“The brain does not tell a lie, it is the mouth that does”.
Pay attention to the content of any Freudian slip when it occurs because research has shown that it’s a way the truth slips out of the mouth. This technique was named after a psychiatrist, Sigmund Freud. He is the father of modern psychotherapy who believed that when people repress their true feelings and beliefs, they will come out in odd ways. This is because when a person conceals his or her emotions or represses them from being expressed, stress hormone, known as cortisol, builds up in the body system, causing the body to respond involuntarily when least expected. Freudian slip is an indication of what is really on your mind because, as I said earlier, the mind is not so good at telling lies, only the mouth is.
Recently, one of the members of a WhatsApp group I belong to wanted to greet all of us in the group and said “food evening, everybody” as against “good evening, everybody”. It was later discovered that as at the time he sent that chat on the WhatsApp group, he was eating his dinner.
Not all Freudian slips serve as leads to the bigger picture, however. What is important for you to know at this stage is that, while asking someone a probing question or you are trying to investigate something, be alert enough to refer to the Freudian slips that result from such conversations, especially if there is a deviation from the baseline.
People who stammer or have low vocabulary power, are more susceptible to Freudian slips. Therefore, you need to be cautious of the context within which the Freudian slips occurs.
This is one of the simplest, yet highly effective techniques, used by deception experts to fish out liars or deceptive people. Unfortunately for me, while I was trying to illustrate this technique during one of my training sessions with a multinational client, I picked one of the senior management officers to demonstrate the effectiveness .
So, I asked him to let us all into his activities in a stepwise manner for that day up until he came into the seminar room. The manager constructed a very pious series of events that got everybody excited. However, the bubble burst when asked to give the same account from the end back to the beginning this time around.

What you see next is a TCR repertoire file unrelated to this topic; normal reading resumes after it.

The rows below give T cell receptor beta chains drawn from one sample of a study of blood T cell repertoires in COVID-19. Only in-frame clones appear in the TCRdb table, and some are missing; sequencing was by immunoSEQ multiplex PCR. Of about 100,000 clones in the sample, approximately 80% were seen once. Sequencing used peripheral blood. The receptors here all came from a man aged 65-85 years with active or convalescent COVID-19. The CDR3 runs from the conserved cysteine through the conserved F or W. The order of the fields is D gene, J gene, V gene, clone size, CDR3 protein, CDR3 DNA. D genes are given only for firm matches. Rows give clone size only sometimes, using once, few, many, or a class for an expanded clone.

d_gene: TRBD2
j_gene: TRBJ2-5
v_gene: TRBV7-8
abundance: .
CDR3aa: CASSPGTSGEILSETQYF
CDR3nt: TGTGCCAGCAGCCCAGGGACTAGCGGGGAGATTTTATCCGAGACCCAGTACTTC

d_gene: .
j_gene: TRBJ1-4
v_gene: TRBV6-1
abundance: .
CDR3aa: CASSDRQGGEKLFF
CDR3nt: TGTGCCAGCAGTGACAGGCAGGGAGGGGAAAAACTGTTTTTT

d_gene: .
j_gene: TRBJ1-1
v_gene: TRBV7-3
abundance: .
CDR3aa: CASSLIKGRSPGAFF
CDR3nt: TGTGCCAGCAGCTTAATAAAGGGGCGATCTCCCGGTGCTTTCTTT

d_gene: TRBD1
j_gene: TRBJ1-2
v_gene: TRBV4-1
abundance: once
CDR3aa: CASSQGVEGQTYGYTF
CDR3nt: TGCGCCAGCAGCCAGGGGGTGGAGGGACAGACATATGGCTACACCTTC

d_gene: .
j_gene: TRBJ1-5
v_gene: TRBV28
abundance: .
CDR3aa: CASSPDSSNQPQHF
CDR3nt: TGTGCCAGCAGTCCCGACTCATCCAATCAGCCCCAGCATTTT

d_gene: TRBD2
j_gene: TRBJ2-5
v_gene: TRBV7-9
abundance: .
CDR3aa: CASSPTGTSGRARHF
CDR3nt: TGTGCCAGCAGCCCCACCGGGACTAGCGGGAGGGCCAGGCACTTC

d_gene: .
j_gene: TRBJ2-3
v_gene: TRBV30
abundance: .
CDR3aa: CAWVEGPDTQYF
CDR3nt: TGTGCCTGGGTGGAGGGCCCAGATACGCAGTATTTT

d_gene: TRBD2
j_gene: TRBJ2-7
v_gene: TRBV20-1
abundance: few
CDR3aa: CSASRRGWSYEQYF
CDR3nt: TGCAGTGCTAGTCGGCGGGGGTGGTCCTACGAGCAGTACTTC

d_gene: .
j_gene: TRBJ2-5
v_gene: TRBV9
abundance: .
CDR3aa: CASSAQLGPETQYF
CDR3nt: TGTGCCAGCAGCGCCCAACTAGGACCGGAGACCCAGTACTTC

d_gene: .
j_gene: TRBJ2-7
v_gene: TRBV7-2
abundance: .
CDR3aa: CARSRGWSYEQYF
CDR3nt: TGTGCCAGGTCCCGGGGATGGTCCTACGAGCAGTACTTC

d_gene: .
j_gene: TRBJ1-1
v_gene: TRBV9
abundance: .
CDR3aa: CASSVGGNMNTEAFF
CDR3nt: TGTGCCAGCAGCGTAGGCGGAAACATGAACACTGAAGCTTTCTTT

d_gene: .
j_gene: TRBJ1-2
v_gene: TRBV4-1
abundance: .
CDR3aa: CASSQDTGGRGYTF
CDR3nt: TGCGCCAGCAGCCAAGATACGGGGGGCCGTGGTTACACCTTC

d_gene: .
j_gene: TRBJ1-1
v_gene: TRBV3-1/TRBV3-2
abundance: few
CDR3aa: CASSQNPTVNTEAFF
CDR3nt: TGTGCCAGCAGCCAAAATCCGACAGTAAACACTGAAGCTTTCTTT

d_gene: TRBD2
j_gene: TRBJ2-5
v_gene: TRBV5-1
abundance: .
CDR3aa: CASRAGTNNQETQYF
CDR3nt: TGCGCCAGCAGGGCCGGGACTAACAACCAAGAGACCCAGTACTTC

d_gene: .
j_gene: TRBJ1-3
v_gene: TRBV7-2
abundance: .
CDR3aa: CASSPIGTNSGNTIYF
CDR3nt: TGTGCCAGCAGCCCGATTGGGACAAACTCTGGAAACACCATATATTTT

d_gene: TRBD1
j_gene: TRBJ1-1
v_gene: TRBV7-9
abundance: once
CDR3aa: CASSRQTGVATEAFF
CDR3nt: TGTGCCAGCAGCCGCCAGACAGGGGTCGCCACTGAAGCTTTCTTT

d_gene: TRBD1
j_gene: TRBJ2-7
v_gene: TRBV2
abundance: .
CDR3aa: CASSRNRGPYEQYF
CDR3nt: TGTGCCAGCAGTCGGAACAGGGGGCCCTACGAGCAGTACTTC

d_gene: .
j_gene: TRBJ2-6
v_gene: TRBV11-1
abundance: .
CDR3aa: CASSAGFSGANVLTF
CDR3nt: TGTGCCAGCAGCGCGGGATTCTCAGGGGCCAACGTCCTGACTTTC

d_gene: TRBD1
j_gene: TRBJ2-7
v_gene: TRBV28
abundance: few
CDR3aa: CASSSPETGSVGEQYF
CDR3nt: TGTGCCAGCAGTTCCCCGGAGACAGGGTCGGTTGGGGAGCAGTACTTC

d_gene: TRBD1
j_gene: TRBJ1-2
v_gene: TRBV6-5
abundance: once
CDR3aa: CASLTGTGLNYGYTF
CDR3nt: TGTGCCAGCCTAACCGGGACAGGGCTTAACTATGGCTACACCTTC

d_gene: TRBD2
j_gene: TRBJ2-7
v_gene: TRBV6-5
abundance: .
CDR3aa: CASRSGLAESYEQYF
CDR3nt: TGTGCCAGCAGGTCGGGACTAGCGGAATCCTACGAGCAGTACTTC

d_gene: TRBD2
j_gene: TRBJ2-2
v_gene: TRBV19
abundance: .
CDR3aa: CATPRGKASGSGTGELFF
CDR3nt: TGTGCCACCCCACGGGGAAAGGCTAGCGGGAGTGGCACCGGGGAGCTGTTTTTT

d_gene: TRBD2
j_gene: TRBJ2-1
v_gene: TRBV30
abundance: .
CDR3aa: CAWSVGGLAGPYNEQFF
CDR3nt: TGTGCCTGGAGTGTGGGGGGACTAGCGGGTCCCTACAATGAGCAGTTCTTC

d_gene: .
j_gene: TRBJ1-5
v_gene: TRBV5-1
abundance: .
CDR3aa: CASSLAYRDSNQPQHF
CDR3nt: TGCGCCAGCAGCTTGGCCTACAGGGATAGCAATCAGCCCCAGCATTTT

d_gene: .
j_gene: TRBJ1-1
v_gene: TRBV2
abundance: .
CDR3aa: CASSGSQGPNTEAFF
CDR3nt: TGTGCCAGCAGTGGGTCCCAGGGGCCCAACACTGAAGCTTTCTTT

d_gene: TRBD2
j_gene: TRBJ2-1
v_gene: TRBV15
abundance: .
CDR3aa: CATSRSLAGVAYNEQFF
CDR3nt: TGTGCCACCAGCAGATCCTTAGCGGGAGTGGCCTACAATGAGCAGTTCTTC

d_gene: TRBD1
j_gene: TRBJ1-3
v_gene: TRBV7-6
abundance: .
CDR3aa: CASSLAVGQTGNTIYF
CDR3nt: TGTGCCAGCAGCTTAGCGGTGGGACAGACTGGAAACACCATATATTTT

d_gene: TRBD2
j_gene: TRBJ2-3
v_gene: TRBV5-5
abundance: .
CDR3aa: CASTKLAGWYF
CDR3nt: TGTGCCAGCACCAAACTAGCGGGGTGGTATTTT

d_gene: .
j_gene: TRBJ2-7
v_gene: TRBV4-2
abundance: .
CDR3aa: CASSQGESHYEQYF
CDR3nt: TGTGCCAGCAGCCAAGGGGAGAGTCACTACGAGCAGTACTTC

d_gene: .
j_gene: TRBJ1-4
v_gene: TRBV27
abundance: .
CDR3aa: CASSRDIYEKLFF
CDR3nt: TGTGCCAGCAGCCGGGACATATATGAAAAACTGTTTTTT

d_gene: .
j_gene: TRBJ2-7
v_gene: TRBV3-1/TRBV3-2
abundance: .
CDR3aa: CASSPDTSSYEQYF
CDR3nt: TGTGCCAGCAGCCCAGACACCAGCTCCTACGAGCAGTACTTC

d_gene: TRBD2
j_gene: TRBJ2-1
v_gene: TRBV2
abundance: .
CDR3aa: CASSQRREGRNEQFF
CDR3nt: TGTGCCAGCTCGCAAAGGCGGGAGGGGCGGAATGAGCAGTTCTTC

It was such an embarrassing situation because he not only struggled with this exercise, it became clear that he made up the bulk of the story to win the admiration of his colleagues at the office who were present at the seminar.
I also learnt a lesson that day. I could only be grateful to God that it was not the human resource manager or the CEO that such a thing happened to. Maybe I would just have received an email from that organisation for subsequent events in the usual cliché sent to many prospective clients, “We will get back to you”. End of story.
How was this guy caught? It is quite simple. There is something you should never forget as a potential deception detection expert. It is that “The truth is constant in the memory, no need of serious rehearsal”.
If actually you were involved in the process of carrying out a project or an assignment, you need not struggle to describe what happened. At least, the key highlights of that event must be fresh in your memory sequentially, especially if the event in question was recently done.
Anytime you suspect that any of your subjects is lying to you about the full details of an event, get them to tell you what happened from A to Z, i.e from the beginning to the end; then almost immediately, let them repeat the same story but this time from Z to A, which is from the end to the beginning. Give a little allowance for a bit of stalling, which is natural. If the fellow stalls for too long or frequently starts and stops, or totally pulls out, he is a liar.
When it concerns narration of an event that happened in the past, one sign that shows a person is telling the truth is that, occasionally, such a person employs the use of filler words and pauses while speaking, because of the need to recollect the information from memory. This makes sense because the event took place a long time ago. If the event was recent, it is understandable if the narration is nearly flawless. However, it is not uncommon for a person who is trying to avoid certain probing questions to ask that a question be repeated a second time as a stalling technique to prepare his answer.
Another subtle way that stalling is done is by answering a question with another question. All these are red flags of a deceptive person. However, as usually advised, before you record success with this method or technique, get the baseline characteristics of the fellow.
Don’t miss the next edition.
Culled from the book,“How to catch a liar without polygraph”
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